a bit round the bend -- origin

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susanna76

Senior Member
Romanian
Hi,

I found a delightful phrase in Julian Barnes's novel Talking It Over: "a bit round the bend." It's used to mean "rather odd, crazy," and the dictionaries concur.

But where does it come from? I do get a sense that it may refer to a surprise that comes from your blind side, but am not sure.

Thank you!
 
  • entangledbank

    Senior Member
    English - South-East England
    Also 'round the twist'. Don't know – the OED's first quotation is from 1929 and calls it 'an old naval term'. While 'bend' has a couple of technical meanings relating to ships, I can't see why it should acquire this slang meaning.
     

    You little ripper!

    Senior Member
    Australian English
    This is one of a few theories on how it originated:

    Several writers to mailing lists online had a different story about its origin, suggesting that mental institutions had long tree-lined driveways that curved at the end so that no one could actually see the buildings. “If you were sent to the loony bin,” one wrote, “you went around the bend in the driveway to get there.“
     

    Keith Bradford

    Senior Member
    English (Midlands UK)
    I'm always sceptical of etymologies such as #3. I think that it's an extended metaphor from straight thinking, logical thinking in a straightforward manner. If you're mentally deranged your thoughts go off that track, they're drawn aside and you become distracted.

    Similar ideas are off-beam, side-tracked, lost in fantasy...
     

    Andygc

    Senior Member
    British English
    suggesting that mental institutions had long tree-lined driveways that curved at the end so that no one could actually see the buildings.
    Twaddle, I'm afraid - but I'm not shooting the messenger. I've been to several Victorian lunatic asylums (not as a client) and they have all manner of driveways - straight, curved, tree-lined, not tree-lined. There's one close to where I live, now converted to housing, and the tree-lined drive is as straight as an arrow. Indeed, the fine, mature trees fan out from the driveway so that you get a better view of the building as you approach it.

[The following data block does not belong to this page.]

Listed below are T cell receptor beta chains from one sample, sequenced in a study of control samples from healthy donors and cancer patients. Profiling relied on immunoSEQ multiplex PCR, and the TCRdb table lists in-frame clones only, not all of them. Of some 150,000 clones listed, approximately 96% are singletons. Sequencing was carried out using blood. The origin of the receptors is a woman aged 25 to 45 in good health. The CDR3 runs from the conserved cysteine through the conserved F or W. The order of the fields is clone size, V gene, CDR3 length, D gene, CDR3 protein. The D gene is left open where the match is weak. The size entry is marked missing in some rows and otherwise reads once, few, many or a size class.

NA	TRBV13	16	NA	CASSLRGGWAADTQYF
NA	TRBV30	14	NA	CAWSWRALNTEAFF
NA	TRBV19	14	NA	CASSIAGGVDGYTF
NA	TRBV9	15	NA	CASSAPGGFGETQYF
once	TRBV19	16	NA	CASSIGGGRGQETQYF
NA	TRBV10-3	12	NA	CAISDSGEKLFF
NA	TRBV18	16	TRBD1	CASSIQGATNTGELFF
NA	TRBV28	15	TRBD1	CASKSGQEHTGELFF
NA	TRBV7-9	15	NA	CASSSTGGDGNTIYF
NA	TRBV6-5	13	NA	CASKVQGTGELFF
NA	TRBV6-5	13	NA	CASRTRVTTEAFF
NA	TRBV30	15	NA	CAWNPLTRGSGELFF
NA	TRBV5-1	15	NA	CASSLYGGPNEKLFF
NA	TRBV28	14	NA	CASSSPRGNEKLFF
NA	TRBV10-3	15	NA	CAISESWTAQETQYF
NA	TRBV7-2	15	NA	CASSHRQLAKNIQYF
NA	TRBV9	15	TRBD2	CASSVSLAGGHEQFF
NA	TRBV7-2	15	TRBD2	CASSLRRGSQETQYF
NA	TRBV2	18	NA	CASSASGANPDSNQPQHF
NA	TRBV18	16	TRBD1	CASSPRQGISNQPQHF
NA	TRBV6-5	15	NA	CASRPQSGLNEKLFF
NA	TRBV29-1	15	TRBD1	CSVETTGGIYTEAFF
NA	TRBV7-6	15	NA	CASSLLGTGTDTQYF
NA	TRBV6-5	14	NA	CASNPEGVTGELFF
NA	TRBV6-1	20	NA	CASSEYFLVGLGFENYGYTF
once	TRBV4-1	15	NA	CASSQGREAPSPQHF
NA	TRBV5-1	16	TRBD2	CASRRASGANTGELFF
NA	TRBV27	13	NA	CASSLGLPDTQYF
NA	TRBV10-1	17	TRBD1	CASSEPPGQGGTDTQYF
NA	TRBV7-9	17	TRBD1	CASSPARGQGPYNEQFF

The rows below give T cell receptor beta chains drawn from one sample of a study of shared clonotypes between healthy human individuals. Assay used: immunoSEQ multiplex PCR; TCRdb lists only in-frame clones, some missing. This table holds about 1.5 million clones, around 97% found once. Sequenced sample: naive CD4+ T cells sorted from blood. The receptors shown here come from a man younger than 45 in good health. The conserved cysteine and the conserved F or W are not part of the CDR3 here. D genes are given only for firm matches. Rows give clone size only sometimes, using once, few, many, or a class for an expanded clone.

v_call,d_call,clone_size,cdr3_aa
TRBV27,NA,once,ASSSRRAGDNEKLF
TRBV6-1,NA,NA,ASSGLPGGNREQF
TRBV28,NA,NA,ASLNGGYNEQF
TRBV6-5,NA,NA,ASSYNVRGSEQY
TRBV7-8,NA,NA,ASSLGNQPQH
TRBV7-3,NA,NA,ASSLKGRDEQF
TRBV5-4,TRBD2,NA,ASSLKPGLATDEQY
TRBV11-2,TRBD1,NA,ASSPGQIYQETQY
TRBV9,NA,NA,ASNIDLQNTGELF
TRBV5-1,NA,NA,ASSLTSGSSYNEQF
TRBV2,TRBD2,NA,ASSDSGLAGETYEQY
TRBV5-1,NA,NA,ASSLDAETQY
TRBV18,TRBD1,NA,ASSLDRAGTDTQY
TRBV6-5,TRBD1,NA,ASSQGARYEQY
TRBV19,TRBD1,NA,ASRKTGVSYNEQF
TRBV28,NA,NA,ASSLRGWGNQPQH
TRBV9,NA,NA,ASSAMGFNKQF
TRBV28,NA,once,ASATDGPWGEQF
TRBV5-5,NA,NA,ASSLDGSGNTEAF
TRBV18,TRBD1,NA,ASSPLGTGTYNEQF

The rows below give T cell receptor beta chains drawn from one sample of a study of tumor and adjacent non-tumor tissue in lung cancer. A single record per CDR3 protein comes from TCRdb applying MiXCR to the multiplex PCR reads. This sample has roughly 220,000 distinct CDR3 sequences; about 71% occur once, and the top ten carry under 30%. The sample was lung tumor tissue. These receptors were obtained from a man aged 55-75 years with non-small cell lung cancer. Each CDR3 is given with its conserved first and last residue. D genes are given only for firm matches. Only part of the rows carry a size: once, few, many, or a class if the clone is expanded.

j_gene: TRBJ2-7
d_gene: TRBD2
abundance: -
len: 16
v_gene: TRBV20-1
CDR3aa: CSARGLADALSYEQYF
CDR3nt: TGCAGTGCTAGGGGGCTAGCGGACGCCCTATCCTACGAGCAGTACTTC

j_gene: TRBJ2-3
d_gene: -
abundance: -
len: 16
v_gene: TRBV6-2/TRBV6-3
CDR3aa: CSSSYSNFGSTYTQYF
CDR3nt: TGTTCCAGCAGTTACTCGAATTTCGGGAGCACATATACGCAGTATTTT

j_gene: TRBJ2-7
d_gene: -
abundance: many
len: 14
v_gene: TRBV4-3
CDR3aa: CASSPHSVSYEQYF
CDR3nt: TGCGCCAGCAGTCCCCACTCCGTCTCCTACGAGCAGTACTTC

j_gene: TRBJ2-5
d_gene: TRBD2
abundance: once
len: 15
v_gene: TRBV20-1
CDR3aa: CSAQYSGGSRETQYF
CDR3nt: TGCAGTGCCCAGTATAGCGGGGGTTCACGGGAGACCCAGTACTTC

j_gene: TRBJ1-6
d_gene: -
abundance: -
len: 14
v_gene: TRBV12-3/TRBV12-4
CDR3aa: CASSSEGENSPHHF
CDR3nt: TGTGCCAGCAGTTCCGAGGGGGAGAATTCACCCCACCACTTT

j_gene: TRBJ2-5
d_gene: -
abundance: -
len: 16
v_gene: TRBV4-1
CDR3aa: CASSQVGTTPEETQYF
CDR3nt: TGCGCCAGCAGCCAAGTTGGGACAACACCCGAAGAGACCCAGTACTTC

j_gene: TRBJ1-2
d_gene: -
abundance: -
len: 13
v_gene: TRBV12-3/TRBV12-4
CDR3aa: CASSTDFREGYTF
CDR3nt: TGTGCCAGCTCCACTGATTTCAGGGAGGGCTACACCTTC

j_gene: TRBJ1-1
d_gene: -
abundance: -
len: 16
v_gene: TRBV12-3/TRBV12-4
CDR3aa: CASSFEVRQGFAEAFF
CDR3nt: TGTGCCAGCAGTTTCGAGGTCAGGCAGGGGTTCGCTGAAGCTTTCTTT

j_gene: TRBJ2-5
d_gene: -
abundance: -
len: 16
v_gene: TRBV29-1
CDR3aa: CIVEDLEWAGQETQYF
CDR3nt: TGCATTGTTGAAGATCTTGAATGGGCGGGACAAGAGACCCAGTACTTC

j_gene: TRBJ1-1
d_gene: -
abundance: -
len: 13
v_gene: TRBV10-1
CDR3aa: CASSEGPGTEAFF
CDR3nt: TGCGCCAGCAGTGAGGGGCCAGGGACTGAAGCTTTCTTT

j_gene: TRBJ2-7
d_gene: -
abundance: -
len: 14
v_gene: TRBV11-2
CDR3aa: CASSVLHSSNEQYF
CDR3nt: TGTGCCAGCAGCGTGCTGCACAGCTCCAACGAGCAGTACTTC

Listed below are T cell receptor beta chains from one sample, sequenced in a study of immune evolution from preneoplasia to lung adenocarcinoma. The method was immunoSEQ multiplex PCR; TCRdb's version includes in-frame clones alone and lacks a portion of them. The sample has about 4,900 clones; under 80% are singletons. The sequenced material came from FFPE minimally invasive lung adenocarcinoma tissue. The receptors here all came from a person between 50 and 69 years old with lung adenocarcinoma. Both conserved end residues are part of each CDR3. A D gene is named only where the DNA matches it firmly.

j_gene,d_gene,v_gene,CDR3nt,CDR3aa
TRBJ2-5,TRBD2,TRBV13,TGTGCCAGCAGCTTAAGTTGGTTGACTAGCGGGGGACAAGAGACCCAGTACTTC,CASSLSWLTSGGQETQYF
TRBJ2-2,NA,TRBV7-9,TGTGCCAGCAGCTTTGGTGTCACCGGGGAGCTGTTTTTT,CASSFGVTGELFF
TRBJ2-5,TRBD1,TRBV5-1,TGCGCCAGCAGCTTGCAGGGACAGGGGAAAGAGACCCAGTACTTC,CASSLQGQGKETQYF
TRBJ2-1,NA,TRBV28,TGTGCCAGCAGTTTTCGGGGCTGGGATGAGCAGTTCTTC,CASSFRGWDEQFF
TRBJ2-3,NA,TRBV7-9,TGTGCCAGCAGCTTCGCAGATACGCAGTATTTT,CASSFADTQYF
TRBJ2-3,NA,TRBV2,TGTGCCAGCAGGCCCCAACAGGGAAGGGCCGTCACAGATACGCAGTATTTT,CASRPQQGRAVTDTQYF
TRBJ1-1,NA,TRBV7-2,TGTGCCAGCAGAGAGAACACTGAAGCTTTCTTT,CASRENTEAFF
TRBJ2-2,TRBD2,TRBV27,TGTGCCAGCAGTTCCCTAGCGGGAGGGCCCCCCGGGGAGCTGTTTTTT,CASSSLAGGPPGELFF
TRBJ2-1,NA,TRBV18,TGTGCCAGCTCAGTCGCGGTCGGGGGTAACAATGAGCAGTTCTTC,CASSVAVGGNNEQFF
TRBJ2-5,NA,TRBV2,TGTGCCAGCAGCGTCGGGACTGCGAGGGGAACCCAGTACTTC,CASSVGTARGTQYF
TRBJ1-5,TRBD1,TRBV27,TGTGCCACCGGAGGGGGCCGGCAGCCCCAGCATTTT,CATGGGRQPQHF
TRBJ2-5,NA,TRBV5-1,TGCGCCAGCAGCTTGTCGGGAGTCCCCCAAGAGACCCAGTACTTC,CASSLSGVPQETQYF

You little ripper!

    Senior Member
    Australian English
    ..... but I'm not shooting the messenger. I've been to several Victorian lunatic asylums ....... (not as a client)
    It's just as well, Andy, otherwise you may have been obliged to visit one as a client! :D The nautical slang suggestion in that link (also referred to by entangledbank in Post 2) seems a bit more convincing, but not much.
     
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    PaulQ

    Banned
    UK
    English - England
    There is more nautical speculation at Telegraph Island - Wikipedia
    In the 19th century, it [Telegraph Island] was the location of a British repeater station used to boost telegraphic messages along the Persian Gulf submarine cable, which was part of the London to Karachi telegraphic cable. It was not an easy posting for the operators, with the severe summer heat and hostility of local tribes making life extremely uncomfortable. Because of this, the island is, according to some travel agents and journalists, where the expression "go round the bend" comes from, a reference to the heat making British officers desperate to return to civilization, which meant a voyage around the bend in the Strait of Hormuz back to India.
    I recently read an article on Telegraph Island and, to be frank, the bend in the Straits of Hormuz, the heat, and the horrible conditions make this a possibility.

    Against it is that the station did not last very long as the cable was rerouted.
     
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